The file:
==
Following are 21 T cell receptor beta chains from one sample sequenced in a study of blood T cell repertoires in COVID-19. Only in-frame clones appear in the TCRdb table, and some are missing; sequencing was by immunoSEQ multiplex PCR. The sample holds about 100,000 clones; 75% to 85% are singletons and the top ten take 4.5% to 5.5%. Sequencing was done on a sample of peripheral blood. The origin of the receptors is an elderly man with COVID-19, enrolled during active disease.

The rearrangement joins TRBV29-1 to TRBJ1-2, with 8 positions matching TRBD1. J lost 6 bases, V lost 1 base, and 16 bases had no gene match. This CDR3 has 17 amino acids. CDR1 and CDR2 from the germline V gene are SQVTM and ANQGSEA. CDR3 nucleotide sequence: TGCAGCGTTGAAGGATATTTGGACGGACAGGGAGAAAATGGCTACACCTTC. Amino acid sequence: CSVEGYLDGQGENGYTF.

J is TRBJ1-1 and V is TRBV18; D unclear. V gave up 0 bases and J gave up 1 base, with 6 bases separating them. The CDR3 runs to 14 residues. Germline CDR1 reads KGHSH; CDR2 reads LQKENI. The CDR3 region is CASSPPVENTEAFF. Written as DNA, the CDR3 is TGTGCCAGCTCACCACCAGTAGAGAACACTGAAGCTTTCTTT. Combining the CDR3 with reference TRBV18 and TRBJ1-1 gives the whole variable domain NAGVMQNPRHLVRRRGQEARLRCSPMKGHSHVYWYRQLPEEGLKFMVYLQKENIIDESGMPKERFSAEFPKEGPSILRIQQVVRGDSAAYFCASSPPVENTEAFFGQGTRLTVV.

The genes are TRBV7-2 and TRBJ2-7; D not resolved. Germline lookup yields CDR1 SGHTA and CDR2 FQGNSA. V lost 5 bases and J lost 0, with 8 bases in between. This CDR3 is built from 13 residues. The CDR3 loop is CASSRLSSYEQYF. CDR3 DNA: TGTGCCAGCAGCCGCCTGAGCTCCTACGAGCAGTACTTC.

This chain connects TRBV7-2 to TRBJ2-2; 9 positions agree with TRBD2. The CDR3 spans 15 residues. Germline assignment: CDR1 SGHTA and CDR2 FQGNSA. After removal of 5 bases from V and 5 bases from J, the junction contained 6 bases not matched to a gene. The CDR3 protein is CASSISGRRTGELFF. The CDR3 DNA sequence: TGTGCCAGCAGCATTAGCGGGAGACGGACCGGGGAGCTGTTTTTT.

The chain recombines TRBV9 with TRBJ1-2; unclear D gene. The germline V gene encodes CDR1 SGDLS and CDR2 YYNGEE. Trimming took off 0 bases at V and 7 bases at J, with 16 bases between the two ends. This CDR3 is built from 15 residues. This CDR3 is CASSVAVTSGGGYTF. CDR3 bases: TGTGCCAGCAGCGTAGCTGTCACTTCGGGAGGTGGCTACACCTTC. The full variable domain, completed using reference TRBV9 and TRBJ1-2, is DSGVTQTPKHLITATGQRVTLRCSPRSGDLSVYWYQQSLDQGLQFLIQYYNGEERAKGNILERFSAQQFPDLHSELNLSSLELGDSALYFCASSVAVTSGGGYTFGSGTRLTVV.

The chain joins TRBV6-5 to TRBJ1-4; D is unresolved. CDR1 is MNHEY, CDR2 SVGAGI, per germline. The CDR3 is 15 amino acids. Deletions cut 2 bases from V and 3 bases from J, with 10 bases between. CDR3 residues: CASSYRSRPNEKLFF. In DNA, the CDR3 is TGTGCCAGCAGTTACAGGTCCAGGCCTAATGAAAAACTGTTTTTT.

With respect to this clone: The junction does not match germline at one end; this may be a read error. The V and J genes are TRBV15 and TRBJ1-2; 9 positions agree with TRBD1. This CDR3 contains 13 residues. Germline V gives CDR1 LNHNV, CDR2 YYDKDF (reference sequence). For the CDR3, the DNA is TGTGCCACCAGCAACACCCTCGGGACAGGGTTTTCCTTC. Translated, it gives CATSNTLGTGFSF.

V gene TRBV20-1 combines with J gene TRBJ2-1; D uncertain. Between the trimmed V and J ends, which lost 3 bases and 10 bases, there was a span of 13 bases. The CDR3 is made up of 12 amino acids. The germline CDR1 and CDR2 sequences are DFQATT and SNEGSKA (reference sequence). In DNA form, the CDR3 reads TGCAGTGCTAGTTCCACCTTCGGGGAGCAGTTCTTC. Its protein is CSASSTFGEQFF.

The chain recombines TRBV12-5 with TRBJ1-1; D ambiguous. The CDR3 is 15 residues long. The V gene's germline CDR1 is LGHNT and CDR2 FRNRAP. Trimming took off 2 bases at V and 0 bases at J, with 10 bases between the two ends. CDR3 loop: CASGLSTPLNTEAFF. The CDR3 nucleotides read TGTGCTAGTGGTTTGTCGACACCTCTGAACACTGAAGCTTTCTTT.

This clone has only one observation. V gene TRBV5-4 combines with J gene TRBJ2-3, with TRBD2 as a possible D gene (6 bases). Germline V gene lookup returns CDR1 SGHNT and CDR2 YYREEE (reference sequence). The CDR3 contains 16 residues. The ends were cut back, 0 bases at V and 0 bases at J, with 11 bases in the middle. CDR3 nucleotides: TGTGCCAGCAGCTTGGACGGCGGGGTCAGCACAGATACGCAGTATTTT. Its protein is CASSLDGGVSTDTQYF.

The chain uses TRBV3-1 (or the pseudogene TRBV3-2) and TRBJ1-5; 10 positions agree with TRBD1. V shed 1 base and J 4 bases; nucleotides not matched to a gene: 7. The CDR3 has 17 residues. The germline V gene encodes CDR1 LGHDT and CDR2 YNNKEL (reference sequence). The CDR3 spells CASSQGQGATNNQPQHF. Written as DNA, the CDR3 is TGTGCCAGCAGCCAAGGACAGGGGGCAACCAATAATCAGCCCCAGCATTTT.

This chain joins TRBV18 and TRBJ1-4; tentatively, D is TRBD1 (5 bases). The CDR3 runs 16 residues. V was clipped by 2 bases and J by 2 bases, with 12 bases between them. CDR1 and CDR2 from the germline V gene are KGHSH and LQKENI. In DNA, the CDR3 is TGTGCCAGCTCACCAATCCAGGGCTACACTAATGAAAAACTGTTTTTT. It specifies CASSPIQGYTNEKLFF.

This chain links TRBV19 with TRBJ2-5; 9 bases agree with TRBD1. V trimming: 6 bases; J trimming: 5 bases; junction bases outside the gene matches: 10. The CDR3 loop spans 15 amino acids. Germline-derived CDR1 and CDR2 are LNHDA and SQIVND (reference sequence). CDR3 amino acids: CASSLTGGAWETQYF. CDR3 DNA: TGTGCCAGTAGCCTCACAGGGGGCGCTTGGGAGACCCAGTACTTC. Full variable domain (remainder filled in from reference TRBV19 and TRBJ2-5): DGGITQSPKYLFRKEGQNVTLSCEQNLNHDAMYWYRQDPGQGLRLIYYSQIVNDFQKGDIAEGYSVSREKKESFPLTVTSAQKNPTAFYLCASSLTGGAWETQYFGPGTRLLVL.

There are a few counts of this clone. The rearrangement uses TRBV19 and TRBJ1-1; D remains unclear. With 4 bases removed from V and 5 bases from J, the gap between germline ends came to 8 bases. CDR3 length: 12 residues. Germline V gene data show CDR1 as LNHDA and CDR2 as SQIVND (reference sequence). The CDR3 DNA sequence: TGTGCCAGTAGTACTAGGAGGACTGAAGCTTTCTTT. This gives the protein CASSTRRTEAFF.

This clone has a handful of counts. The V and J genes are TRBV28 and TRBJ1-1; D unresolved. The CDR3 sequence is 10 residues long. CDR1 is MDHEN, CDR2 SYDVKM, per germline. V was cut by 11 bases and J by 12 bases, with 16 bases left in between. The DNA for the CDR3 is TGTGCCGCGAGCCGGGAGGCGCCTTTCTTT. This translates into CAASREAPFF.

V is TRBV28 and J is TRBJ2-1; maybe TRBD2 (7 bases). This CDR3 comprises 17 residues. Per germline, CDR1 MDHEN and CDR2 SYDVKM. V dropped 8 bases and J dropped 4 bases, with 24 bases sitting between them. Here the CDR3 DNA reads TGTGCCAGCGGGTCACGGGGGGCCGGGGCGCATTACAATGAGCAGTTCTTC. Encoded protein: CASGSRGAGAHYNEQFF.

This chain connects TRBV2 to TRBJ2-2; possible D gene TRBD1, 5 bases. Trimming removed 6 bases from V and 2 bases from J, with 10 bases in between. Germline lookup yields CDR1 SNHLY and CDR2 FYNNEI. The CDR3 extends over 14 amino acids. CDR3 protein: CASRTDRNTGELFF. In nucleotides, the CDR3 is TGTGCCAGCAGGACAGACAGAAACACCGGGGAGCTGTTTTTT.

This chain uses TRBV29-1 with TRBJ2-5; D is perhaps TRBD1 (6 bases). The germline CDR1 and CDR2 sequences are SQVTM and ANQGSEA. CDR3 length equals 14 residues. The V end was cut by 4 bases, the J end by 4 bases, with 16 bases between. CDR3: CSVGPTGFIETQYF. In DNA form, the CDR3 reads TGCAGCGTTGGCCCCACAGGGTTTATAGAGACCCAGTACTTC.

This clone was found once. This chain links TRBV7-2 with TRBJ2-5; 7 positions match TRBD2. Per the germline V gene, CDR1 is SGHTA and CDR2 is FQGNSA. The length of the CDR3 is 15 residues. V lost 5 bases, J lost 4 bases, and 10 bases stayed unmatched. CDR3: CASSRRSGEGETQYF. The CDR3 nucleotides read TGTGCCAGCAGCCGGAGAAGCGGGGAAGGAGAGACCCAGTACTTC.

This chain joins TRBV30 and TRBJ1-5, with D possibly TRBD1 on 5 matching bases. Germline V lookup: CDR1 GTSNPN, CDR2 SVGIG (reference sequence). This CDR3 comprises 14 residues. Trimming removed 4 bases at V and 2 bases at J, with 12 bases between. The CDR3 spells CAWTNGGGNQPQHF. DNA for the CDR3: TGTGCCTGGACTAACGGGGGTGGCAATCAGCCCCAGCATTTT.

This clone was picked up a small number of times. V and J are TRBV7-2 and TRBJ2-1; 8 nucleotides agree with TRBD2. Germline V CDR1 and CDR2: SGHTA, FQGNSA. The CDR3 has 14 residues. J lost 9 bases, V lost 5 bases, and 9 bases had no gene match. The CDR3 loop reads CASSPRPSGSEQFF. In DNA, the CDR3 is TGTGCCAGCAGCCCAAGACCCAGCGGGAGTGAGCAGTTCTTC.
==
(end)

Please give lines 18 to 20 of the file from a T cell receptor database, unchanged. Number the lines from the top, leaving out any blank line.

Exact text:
This chain connects TRBV2 to TRBJ2-2; possible D gene TRBD1, 5 bases. Trimming removed 6 bases from V and 2 bases from J, with 10 bases in between. Germline lookup yields CDR1 SNHLY and CDR2 FYNNEI. The CDR3 extends over 14 amino acids. CDR3 protein: CASRTDRNTGELFF. In nucleotides, the CDR3 is TGTGCCAGCAGGACAGACAGAAACACCGGGGAGCTGTTTTTT.

This chain uses TRBV29-1 with TRBJ2-5; D is perhaps TRBD1 (6 bases). The germline CDR1 and CDR2 sequences are SQVTM and ANQGSEA. CDR3 length equals 14 residues. The V end was cut by 4 bases, the J end by 4 bases, with 16 bases between. CDR3: CSVGPTGFIETQYF. In DNA form, the CDR3 reads TGCAGCGTTGGCCCCACAGGGTTTATAGAGACCCAGTACTTC.

This clone was found once. This chain links TRBV7-2 with TRBJ2-5; 7 positions match TRBD2. Per the germline V gene, CDR1 is SGHTA and CDR2 is FQGNSA. The length of the CDR3 is 15 residues. V lost 5 bases, J lost 4 bases, and 10 bases stayed unmatched. CDR3: CASSRRSGEGETQYF. The CDR3 nucleotides read TGTGCCAGCAGCCGGAGAAGCGGGGAAGGAGAGACCCAGTACTTC.